12. 12. The Grid: Background aim: use Grid to provide on-demand access to HPC resources Grid: “… a form of distributed computing whereby a quot;super and virtual computerquot; is composed of a cluster of networked, loosely coupled computers, acting in concert to perform very large tasks. […] What distinguishes grid computing from conventional cluster computing systems is that grids tend to be more loosely coupled, heterogeneous, and geographically dispersed.” issues: – not aiming to fully exploit Grid capabilities – pre-installation of simulation software on heterogeneous systems very difficult Intelligent Systems @ ISCRAM 2009 12
  13. 13. The Grid: Lessons Learned How many (heterogeneous) computing resources should be available through the Grid? – advice: start with small number (one + one spare); minimizes porting effort Is there a Grid expert available? – problem: software for accessing the Grid seems still experimental Can the simulator be adapted to the resource it is running on? – problem: Grid provides unified interface, but setting parameters may be necessary to get optimal performance out of an HPC resource Intelligent Systems @ ISCRAM 2009 13
  14. 14. Models and Simulation: Lessons Learned Have the models ever been used to generate predictions? – problem: models developed in research context; usable for predictions? validation? Can the simulation be “calibrated on the fly”? – problem: model may not be able to assimilate live sensor data – FireGrid approach: parameter-sweep Can the model be used to address “what-if” questions? – problem: model does not take into account hypothetical actions of emergency responders Can the model assess the accuracy of its own results? – problem: responders need confidence in model Intelligent Systems @ ISCRAM 2009 14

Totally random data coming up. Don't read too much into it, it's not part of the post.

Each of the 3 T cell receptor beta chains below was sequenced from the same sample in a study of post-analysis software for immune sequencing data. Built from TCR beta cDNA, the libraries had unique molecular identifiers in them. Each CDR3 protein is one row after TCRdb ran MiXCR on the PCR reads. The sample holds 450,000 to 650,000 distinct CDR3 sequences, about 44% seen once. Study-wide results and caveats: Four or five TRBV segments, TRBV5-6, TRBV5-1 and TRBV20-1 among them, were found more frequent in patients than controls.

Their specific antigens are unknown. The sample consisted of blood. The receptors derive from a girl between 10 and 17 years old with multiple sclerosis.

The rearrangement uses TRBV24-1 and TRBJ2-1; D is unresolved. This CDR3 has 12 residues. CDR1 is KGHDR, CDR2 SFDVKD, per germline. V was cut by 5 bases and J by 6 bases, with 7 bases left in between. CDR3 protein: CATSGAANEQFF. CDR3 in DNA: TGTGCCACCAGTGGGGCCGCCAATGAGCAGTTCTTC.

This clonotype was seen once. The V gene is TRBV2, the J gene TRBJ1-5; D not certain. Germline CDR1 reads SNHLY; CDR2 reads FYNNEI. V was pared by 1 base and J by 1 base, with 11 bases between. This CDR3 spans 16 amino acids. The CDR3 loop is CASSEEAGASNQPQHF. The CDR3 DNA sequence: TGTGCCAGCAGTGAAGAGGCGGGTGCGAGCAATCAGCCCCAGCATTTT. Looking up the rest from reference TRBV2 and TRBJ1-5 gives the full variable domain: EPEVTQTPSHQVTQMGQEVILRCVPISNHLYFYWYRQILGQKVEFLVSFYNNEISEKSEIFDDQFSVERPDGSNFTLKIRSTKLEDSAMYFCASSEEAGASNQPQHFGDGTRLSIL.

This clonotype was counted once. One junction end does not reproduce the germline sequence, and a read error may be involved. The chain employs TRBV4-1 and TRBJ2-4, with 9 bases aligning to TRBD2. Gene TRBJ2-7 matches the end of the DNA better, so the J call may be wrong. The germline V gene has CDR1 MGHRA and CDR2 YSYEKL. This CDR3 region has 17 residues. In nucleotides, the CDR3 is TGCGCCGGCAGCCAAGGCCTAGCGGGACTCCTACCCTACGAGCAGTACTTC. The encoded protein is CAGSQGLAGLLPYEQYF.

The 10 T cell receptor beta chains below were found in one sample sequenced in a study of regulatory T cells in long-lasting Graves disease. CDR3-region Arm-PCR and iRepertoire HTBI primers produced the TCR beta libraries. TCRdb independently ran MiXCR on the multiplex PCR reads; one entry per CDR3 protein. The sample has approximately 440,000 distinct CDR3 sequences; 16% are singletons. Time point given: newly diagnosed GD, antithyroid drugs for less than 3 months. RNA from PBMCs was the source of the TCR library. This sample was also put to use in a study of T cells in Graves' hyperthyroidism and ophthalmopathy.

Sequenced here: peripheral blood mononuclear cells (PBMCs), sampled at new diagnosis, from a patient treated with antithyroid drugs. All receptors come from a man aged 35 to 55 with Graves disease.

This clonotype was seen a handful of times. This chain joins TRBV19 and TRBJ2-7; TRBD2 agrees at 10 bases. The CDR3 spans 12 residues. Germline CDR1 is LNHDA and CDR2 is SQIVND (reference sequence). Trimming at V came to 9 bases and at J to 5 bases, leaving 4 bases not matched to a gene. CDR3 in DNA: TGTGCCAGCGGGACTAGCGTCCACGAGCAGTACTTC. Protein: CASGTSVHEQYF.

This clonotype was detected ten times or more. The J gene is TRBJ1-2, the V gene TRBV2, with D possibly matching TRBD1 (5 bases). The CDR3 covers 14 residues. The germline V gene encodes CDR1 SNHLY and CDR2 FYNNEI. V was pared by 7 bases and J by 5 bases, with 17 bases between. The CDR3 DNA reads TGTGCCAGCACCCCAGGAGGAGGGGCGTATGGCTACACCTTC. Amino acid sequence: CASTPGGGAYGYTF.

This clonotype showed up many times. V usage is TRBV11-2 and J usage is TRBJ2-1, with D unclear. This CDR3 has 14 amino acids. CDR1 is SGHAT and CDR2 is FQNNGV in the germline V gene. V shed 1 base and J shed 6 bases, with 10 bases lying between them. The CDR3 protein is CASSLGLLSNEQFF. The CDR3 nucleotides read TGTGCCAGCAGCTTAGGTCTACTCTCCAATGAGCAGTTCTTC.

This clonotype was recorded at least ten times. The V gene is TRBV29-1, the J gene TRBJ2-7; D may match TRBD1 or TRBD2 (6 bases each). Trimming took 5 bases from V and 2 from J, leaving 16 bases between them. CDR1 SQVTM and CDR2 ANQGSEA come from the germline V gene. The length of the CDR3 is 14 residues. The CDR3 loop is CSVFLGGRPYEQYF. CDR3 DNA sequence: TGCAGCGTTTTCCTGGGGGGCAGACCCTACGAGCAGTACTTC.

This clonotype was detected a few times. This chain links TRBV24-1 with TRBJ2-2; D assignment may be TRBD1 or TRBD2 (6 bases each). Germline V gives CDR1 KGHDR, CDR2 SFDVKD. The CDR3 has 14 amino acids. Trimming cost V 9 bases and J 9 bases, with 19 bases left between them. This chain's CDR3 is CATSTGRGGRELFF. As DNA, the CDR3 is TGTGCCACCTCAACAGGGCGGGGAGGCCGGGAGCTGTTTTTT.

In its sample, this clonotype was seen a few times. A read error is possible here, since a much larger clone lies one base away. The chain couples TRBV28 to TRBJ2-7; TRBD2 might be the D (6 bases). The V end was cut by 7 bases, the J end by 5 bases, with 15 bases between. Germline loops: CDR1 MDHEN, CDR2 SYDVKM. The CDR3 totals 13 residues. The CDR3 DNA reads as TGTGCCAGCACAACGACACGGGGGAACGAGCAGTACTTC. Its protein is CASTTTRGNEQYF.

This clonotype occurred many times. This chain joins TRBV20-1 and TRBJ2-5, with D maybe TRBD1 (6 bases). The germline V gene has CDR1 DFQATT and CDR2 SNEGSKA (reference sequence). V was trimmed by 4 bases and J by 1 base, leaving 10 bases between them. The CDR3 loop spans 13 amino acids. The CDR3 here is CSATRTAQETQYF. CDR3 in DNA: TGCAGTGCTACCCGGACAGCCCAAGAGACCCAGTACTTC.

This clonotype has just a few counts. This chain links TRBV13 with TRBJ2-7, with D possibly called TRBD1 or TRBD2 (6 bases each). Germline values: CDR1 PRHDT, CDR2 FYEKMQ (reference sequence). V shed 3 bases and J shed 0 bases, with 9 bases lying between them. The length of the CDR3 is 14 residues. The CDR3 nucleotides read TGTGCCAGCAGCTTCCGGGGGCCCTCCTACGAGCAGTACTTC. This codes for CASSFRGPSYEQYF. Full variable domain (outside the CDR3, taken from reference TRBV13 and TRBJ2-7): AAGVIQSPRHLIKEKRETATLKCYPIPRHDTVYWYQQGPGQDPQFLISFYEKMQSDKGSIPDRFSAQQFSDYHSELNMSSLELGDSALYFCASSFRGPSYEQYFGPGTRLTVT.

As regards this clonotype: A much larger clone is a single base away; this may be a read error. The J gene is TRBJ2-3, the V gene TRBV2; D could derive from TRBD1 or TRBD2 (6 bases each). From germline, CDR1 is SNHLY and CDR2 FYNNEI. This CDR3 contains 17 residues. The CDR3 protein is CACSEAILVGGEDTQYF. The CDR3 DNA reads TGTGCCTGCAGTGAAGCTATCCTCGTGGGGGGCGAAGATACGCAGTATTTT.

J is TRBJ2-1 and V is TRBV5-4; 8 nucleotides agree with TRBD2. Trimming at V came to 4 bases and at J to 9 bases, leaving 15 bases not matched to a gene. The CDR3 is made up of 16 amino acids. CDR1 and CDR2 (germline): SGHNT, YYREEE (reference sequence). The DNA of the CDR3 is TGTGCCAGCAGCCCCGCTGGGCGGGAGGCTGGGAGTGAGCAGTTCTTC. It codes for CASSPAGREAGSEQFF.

15. 15. Intelligent Decision Support: Lessons Learned Are the model outputs in terms the emergency responders can understand? – problem: model output is large amounts of numbers; need to be contextualized and interpreted; – approaches: AI system vs. expert at emergency Is there a set of standard operating procedures available? – SOPs: give ways in which task can be accomplished; preconditions represent kind of information decision makers need to know Can uncertainty about the model results be conveyed to the user in a useful way? – problem: what do percentages mean? Intelligent Systems @ ISCRAM 2009 15
  16. 16. Conclusions aim of this paper: provide lessons learned for people trying to build a system that: – uses (large amounts of) sensor data to – steer a super-real-time simulation that – generates predictions which are the basis for – decision support for emergency responders. but: for a different type of scenario/model, e.g. – an oil spill simulator – a flood simulator (for a river) creating such a system requires experts from a variety of technical domains, and pitfalls that are obvious to an expert in one field may be far from it to an expert in a different field, even if they are all experts in computing! Intelligent Systems @ ISCRAM 2009 16